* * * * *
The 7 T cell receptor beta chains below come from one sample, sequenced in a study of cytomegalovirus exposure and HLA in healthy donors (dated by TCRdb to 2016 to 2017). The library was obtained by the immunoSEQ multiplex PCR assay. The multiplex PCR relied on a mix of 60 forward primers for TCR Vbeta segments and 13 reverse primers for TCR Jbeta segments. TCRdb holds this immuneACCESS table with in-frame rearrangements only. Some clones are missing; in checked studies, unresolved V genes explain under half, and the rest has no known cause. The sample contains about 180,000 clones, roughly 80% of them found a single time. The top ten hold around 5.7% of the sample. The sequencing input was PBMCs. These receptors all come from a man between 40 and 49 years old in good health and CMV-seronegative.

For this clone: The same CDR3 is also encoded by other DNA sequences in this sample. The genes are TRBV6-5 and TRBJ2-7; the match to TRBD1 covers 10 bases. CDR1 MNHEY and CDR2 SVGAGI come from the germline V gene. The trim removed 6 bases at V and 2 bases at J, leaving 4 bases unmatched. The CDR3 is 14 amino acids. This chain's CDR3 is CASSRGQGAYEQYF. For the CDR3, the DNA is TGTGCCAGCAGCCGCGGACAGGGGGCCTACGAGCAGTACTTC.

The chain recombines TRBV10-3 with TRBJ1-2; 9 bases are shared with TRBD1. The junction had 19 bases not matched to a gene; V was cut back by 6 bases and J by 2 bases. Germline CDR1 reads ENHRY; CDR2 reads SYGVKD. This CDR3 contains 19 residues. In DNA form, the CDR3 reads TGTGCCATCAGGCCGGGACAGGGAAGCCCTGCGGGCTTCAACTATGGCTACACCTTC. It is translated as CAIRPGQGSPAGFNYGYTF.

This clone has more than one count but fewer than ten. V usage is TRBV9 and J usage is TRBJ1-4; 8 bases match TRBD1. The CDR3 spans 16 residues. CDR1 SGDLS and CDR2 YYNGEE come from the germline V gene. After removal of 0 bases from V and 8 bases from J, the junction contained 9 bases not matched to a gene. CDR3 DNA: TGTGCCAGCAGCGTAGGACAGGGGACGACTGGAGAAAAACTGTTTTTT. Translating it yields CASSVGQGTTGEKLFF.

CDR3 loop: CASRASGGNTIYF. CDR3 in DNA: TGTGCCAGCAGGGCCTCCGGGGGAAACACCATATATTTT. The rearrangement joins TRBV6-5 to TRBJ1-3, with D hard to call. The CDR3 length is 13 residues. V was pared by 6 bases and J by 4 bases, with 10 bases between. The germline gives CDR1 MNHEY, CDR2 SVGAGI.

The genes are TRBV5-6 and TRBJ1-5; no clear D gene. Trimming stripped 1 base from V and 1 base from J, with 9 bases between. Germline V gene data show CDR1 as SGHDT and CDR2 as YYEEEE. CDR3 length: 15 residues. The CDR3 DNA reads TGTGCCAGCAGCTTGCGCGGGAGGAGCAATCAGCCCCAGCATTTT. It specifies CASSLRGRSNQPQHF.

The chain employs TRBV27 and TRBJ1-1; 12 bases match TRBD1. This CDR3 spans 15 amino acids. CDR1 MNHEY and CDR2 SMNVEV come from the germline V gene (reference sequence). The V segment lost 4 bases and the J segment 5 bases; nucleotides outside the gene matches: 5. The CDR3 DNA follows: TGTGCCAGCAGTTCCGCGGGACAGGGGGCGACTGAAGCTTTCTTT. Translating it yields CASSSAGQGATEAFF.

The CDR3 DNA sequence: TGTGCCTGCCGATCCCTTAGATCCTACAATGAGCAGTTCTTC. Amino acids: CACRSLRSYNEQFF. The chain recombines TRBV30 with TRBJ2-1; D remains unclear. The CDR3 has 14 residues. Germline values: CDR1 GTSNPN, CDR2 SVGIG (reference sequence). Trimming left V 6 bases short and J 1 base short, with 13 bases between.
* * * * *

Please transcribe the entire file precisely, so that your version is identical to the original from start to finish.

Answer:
The 7 T cell receptor beta chains below come from one sample, sequenced in a study of cytomegalovirus exposure and HLA in healthy donors (dated by TCRdb to 2016 to 2017). The library was obtained by the immunoSEQ multiplex PCR assay. The multiplex PCR relied on a mix of 60 forward primers for TCR Vbeta segments and 13 reverse primers for TCR Jbeta segments. TCRdb holds this immuneACCESS table with in-frame rearrangements only. Some clones are missing; in checked studies, unresolved V genes explain under half, and the rest has no known cause. The sample contains about 180,000 clones, roughly 80% of them found a single time. The top ten hold around 5.7% of the sample. The sequencing input was PBMCs. These receptors all come from a man between 40 and 49 years old in good health and CMV-seronegative.

For this clone: The same CDR3 is also encoded by other DNA sequences in this sample. The genes are TRBV6-5 and TRBJ2-7; the match to TRBD1 covers 10 bases. CDR1 MNHEY and CDR2 SVGAGI come from the germline V gene. The trim removed 6 bases at V and 2 bases at J, leaving 4 bases unmatched. The CDR3 is 14 amino acids. This chain's CDR3 is CASSRGQGAYEQYF. For the CDR3, the DNA is TGTGCCAGCAGCCGCGGACAGGGGGCCTACGAGCAGTACTTC.

The chain recombines TRBV10-3 with TRBJ1-2; 9 bases are shared with TRBD1. The junction had 19 bases not matched to a gene; V was cut back by 6 bases and J by 2 bases. Germline CDR1 reads ENHRY; CDR2 reads SYGVKD. This CDR3 contains 19 residues. In DNA form, the CDR3 reads TGTGCCATCAGGCCGGGACAGGGAAGCCCTGCGGGCTTCAACTATGGCTACACCTTC. It is translated as CAIRPGQGSPAGFNYGYTF.

This clone has more than one count but fewer than ten. V usage is TRBV9 and J usage is TRBJ1-4; 8 bases match TRBD1. The CDR3 spans 16 residues. CDR1 SGDLS and CDR2 YYNGEE come from the germline V gene. After removal of 0 bases from V and 8 bases from J, the junction contained 9 bases not matched to a gene. CDR3 DNA: TGTGCCAGCAGCGTAGGACAGGGGACGACTGGAGAAAAACTGTTTTTT. Translating it yields CASSVGQGTTGEKLFF.

CDR3 loop: CASRASGGNTIYF. CDR3 in DNA: TGTGCCAGCAGGGCCTCCGGGGGAAACACCATATATTTT. The rearrangement joins TRBV6-5 to TRBJ1-3, with D hard to call. The CDR3 length is 13 residues. V was pared by 6 bases and J by 4 bases, with 10 bases between. The germline gives CDR1 MNHEY, CDR2 SVGAGI.

The genes are TRBV5-6 and TRBJ1-5; no clear D gene. Trimming stripped 1 base from V and 1 base from J, with 9 bases between. Germline V gene data show CDR1 as SGHDT and CDR2 as YYEEEE. CDR3 length: 15 residues. The CDR3 DNA reads TGTGCCAGCAGCTTGCGCGGGAGGAGCAATCAGCCCCAGCATTTT. It specifies CASSLRGRSNQPQHF.

The chain employs TRBV27 and TRBJ1-1; 12 bases match TRBD1. This CDR3 spans 15 amino acids. CDR1 MNHEY and CDR2 SMNVEV come from the germline V gene (reference sequence). The V segment lost 4 bases and the J segment 5 bases; nucleotides outside the gene matches: 5. The CDR3 DNA follows: TGTGCCAGCAGTTCCGCGGGACAGGGGGCGACTGAAGCTTTCTTT. Translating it yields CASSSAGQGATEAFF.

The CDR3 DNA sequence: TGTGCCTGCCGATCCCTTAGATCCTACAATGAGCAGTTCTTC. Amino acids: CACRSLRSYNEQFF. The chain recombines TRBV30 with TRBJ2-1; D remains unclear. The CDR3 has 14 residues. Germline values: CDR1 GTSNPN, CDR2 SVGIG (reference sequence). Trimming left V 6 bases short and J 1 base short, with 13 bases between.